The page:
Kid-Friendly Summer Nutrition
2 min. read
Summer time for children and families often includes a trip to the amusement park, a beach adventure or some type of outdoor fun. But with doses of hamburgers, hot dogs, cotton candy, nachos and ice cream, you may think your family is destined for a vacation of high-calorie, nutritionally empty meals and snacks.
“Summer time fun does not need to result in a vacation from your healthy habits,” says Natalie Castro, chief wellness dietitian for corporate wellness at Baptist Health South Florida. She offers these four tips to keep the family healthy while exploring different places this summer:
- Stick to a plan. Long commutes may leave kids asking for more snacks due to boredom. Anticipate this, and be prepared with a plan. Explain when and where you will be eating. This provides structure and something to look forward to. Make a strong effort to stick to your normal eating schedule and routines.
- Bring your own snacks. Prepare for travel by bringing items with you. Pack fresh fruit, nuts and whole grain cereal. In an insulated cooler bag, pack yogurt, sandwiches and healthy sides, such as raw veggies (baby carrots, cherry tomatoes, peppers, etc.), hummus or quinoa salad.
- Sip smart. It’s hot! Stay hydrated. Always carry a refillable bottle of water with you. Having visible access to water increases the chances of someone reaching for a sip. Drinking water throughout the day will prevent dehydration. Simple signs of dehydration are headaches, fatigue and confusion.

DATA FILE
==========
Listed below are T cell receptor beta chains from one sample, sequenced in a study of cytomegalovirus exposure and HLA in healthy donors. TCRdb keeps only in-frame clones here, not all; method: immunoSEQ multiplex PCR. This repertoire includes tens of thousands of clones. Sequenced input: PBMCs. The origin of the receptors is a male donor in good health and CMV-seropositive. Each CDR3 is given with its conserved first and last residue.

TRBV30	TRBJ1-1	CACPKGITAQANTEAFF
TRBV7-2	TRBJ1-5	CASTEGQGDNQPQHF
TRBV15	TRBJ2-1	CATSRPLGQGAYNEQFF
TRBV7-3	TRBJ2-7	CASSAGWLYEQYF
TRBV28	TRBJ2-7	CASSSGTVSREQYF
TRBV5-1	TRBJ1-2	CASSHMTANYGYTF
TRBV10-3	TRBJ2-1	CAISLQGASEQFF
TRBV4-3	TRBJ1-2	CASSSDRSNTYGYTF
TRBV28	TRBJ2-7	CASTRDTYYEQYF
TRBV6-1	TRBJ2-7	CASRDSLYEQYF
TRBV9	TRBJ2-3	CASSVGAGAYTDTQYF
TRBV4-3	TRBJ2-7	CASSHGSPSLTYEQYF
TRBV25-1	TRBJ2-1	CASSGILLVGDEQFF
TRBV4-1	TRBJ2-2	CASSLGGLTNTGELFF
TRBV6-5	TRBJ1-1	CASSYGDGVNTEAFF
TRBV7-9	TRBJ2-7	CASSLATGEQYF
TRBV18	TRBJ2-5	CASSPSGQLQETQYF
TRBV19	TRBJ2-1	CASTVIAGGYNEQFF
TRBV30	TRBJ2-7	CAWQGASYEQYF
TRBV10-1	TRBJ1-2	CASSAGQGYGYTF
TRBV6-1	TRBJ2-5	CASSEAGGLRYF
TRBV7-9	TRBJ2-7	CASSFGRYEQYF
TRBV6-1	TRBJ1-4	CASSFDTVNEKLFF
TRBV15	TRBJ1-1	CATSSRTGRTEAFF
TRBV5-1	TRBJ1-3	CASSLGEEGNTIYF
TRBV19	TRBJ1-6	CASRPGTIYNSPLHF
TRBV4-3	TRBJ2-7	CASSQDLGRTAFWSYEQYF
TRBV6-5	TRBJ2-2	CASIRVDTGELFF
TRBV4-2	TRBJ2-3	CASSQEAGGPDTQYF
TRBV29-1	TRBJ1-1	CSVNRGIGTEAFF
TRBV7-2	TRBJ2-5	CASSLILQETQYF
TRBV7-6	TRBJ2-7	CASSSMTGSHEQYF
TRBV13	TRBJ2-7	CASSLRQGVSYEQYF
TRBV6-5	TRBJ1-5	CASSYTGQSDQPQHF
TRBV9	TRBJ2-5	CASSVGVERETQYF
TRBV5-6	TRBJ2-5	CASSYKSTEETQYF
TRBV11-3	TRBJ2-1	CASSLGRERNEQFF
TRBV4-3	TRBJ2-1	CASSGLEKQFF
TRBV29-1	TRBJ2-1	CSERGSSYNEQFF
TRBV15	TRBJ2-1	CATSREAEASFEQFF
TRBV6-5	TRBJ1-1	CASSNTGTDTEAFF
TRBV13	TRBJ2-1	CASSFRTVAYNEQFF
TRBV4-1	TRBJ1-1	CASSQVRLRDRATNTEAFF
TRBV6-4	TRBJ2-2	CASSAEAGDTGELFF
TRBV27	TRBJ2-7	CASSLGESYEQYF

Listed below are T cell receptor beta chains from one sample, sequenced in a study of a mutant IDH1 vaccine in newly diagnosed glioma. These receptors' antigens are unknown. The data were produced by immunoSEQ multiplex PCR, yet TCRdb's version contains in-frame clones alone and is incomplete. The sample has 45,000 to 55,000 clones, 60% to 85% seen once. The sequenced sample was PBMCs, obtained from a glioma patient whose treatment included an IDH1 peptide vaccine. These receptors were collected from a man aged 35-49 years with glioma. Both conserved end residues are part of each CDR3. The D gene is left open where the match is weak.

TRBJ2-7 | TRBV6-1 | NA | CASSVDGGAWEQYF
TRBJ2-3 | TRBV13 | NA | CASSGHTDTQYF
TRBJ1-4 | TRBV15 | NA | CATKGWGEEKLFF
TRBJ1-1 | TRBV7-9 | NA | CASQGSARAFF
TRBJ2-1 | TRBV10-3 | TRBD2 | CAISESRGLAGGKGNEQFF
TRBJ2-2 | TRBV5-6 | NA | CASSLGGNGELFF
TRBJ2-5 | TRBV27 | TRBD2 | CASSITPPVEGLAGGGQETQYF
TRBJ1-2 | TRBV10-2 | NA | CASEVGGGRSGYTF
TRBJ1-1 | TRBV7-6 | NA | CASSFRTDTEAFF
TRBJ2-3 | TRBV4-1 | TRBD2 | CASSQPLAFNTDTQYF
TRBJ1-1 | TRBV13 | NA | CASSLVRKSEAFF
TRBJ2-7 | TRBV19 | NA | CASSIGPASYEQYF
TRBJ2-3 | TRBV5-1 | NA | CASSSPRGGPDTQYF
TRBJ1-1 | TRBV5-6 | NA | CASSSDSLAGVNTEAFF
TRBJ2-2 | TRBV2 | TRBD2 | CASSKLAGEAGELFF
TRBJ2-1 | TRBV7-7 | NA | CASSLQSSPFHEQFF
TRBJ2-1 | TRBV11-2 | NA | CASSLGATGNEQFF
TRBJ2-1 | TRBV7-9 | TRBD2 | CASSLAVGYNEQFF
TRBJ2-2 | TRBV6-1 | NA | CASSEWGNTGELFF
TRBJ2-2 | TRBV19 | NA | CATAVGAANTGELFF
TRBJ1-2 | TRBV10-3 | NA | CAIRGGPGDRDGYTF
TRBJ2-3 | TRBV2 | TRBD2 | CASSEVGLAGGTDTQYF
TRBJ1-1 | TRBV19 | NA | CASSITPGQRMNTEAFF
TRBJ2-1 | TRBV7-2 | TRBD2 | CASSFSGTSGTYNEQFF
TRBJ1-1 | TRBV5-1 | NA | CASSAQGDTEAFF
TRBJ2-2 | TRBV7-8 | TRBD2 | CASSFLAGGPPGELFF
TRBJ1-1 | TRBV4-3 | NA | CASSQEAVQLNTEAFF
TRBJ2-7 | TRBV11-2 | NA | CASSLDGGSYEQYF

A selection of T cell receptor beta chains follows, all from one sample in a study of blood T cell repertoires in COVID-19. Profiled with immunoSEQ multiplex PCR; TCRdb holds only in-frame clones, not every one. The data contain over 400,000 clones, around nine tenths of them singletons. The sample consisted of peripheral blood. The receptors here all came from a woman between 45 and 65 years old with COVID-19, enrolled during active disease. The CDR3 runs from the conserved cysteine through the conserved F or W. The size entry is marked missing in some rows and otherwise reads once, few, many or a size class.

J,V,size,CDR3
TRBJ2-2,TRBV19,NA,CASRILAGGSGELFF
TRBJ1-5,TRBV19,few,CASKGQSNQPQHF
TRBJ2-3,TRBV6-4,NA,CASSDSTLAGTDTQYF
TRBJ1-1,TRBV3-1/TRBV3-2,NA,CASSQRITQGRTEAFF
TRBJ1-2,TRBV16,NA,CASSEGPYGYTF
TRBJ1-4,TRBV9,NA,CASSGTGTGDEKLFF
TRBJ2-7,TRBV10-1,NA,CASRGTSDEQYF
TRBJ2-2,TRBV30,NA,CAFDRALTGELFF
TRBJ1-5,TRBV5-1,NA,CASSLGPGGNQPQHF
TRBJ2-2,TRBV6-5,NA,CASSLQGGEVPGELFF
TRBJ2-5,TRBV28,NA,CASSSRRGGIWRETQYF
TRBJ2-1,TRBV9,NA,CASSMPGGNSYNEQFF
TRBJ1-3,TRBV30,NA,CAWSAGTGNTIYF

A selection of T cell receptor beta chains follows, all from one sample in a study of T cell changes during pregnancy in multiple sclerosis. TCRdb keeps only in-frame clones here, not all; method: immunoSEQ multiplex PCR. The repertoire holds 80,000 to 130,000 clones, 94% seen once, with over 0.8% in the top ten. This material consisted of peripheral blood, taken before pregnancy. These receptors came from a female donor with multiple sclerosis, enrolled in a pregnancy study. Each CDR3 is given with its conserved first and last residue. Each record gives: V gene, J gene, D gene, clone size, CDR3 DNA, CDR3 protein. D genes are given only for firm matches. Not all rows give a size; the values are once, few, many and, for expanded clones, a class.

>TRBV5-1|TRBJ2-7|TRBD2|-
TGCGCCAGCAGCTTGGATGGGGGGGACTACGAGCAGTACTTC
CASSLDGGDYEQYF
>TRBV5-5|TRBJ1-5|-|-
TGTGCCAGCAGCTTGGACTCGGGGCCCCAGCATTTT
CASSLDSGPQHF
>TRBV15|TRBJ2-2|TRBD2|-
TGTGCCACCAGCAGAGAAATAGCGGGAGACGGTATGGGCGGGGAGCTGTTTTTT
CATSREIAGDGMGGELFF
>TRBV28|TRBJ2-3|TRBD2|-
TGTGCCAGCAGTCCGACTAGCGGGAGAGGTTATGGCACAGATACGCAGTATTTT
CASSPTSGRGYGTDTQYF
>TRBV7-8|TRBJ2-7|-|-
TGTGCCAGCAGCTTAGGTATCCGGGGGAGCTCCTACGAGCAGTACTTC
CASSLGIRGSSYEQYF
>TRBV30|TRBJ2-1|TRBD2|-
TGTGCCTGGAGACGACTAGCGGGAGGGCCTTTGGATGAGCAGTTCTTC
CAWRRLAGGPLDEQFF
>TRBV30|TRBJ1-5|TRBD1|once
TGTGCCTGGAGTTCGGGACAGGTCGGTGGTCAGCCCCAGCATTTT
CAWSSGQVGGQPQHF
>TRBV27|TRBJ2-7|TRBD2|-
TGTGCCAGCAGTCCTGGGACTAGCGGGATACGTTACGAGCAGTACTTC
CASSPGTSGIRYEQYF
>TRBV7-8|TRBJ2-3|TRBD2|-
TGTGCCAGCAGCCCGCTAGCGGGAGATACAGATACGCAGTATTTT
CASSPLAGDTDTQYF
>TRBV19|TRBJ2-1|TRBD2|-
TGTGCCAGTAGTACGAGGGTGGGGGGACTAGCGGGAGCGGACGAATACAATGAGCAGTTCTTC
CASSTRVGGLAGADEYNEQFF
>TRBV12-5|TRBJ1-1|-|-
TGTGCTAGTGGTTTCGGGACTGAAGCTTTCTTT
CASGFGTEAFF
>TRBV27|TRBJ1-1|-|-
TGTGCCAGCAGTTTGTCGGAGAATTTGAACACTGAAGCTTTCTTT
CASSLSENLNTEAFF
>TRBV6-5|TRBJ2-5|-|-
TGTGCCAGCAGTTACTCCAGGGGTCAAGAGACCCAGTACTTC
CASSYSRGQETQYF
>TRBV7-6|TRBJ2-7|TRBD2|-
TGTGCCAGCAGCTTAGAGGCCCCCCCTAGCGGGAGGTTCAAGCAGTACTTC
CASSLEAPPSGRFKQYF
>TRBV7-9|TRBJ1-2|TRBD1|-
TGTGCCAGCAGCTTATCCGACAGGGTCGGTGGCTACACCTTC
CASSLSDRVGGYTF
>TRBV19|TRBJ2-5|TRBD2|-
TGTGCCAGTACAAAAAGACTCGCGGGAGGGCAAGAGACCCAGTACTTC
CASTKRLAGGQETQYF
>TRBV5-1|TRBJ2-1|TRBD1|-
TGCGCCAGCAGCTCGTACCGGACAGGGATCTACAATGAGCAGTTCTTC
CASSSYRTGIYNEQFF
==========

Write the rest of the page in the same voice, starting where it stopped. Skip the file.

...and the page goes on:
- Snoop around. Explore the food options at your destination. Doing so before you arrive can help reduce the stress of figuring out where to eat. More places are offering healthier alternatives. Don’t be afraid to ask for substitutions, such as grilled or baked preparation instead of fried, or a side salad in place of French fries.
Healthy Summer Eating
Without a regular school schedule in place, summer breaks can sometimes turn into a vacation from healthy eating. Cooling down with warm-weather favorites such as ice cream and popsicles, along with a tendency to snack more in between regular meals, can be easy deterrents to a balanced diet. Ms. Castro offers parents these tips:
- Keep kids on an eating and snacking schedule: Breakfast, lunch, dinner and two snacks. This helps them fend off hunger and stops mindless munching between meals. Make the kitchen off-limits unless it’s time for a meal or a planned snack.
- Limit calorie-rich juices, sodas and other liquids. To keep children hydrated in the heat, give them plenty of water and help them avoid sugary beverages that have no effect on quenching thirst.
- Make summer’s produce the centerpiece of meals. Visit a farmer’s market with your children, and prepare meals together using fresh, wholesome ingredients. Better yet, designate a section of your yard as a place where your child can plant his or her own vegetables. Then let your child harvest the veggies and help decide how to eat them.
- Encourage activity. Limit “screen time” to no more than one to two hours a day – that includes both the computer and TV.
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